The Irish Penal Reform Trust (IPRT) has criticised legislation being introduced today to privatise the prison escort service, stating that a 2002 report produced by the Department of Justice found that "privatisation of prisoner escorts is not a viable option".
In July 2002, the Department of Justice's Prison Service Staffing & Operations Review Team (SORT) released a report on the prison escort service, with a view to improving efficiencies and reducing overtime costs. The report presented to Minister McDowell found that given the current disorganisation in the escort service, it was not reasonable to conclude that privatisation would necessarily be cheaper or more efficient than a restructured escort service maintained in the public sector. Rather than privatisation, SORT recommended that a centrally managed escort system be created and run within the public service.
"The legislation being introduced today defies recommendations made to Mr. McDowell by his own expert committee, and leads us to again ask 'Minister, where's your evidence?'" said IPRT Executive Director, Rick Lines. "Only a few weeks ago, Mr. McDowell was openly questioning the fitness of private security firms to safely and efficiently handle cash transits. Yet today he wants us to believe that private security companies should be trusted with the responsibility of transporting prisoners?"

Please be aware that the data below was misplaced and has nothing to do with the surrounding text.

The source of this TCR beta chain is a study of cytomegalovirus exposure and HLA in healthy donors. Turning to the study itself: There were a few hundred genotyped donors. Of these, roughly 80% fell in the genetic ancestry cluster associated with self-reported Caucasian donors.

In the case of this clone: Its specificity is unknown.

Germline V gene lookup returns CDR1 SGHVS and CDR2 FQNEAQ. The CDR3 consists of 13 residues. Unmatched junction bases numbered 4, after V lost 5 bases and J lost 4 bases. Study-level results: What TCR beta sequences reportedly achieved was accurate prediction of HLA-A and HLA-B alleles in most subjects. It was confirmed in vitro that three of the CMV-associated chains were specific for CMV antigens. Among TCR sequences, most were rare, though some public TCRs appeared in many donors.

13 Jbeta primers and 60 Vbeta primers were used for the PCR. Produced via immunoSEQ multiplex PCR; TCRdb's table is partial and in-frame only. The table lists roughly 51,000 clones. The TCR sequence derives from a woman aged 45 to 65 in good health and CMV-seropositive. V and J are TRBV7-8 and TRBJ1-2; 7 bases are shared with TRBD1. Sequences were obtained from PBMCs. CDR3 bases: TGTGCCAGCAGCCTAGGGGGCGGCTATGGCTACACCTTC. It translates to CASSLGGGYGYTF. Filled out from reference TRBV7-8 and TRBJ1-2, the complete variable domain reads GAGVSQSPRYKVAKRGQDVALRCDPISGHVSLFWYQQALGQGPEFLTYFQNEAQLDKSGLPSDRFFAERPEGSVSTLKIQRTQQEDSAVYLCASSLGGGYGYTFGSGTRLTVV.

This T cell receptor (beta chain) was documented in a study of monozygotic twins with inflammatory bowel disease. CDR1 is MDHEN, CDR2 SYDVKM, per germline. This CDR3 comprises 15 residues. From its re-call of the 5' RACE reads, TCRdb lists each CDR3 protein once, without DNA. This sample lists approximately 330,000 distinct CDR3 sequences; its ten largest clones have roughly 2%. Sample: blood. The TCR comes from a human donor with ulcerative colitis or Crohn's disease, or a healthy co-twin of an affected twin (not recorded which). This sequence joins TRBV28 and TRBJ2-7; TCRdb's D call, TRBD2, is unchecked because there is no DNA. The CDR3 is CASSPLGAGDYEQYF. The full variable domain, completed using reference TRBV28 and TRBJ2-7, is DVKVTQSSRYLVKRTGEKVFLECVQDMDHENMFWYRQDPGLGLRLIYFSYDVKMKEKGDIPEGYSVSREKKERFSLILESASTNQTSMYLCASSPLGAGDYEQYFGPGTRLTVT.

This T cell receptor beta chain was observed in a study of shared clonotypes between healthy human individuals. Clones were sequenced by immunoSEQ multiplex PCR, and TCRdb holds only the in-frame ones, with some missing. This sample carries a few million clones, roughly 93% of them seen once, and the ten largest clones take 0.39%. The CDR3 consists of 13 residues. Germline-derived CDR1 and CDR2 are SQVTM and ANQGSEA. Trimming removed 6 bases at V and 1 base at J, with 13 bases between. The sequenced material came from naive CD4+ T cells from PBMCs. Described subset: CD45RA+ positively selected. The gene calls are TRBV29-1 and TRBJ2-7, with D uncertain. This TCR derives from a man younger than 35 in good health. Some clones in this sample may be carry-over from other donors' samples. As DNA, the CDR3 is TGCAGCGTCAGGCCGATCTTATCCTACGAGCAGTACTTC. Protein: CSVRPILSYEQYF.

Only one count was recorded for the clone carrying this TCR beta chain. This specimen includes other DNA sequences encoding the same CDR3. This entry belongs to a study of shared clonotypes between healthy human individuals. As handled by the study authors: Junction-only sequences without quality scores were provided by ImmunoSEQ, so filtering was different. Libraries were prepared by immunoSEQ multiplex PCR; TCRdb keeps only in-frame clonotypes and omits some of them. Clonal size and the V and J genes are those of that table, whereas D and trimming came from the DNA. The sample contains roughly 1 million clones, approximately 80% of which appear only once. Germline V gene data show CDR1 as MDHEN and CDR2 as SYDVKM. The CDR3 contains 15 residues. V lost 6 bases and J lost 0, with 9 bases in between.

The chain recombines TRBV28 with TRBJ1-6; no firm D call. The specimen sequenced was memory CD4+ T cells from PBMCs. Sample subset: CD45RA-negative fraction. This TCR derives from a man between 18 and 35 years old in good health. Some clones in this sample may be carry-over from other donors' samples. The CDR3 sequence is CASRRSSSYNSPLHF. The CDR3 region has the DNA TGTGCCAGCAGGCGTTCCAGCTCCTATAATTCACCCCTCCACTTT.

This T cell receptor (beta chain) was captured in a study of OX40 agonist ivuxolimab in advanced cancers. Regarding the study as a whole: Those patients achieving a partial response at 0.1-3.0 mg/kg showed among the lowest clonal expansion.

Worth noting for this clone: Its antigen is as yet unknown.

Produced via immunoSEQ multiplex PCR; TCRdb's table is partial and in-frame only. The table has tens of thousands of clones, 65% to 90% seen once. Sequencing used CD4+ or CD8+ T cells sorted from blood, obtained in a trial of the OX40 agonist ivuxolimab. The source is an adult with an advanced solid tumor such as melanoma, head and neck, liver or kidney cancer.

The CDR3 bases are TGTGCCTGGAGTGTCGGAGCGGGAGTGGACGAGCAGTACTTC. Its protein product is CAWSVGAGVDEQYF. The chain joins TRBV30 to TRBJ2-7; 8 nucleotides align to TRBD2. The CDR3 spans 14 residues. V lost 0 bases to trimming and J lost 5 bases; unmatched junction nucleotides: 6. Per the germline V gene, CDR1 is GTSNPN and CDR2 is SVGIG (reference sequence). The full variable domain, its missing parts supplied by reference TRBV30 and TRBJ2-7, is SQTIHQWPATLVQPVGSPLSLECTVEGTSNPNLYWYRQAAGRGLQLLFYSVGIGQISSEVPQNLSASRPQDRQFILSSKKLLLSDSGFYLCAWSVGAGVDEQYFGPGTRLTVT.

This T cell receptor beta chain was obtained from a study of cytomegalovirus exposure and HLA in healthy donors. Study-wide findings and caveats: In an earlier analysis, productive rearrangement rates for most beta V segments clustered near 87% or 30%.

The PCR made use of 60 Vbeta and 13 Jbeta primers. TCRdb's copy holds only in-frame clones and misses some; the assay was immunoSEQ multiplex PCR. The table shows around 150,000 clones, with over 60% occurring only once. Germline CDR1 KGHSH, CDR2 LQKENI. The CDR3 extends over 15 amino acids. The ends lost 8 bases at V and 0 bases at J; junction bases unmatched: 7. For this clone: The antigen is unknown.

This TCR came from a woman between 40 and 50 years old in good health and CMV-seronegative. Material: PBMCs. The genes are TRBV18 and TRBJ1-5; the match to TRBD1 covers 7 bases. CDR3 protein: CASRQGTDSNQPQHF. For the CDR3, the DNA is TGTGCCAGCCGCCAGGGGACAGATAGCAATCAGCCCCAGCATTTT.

The IPRT expressed further concern at the Minister's admission in answer to various Parliamentary Questions that his Department is unable to "comprehensively identify[y]" the current cost of the escort service nor provide assurances that a privatised service would result in cost savings. Most troubling for the IPRT is the Minister's admission that "no detailed research was undertaken into the experience of privatised prisoner transport in other jurisdictions."
Said Mr. Lines, "How can the Minister promise significant cost savings from a privatised escort scheme when his Department cannot itself identify with any certainty the cost of the current system, and when his own experts found that claims of cost savings could not rightfully be made? How can he claim that a privatised scheme will be more efficient when he admits having done no research into existing schemes in other jurisdictions? Given these admissions, and with no evidence to the contrary being provided by the Minister, it would seem that this is a case of public policy being made on the back of an envelope."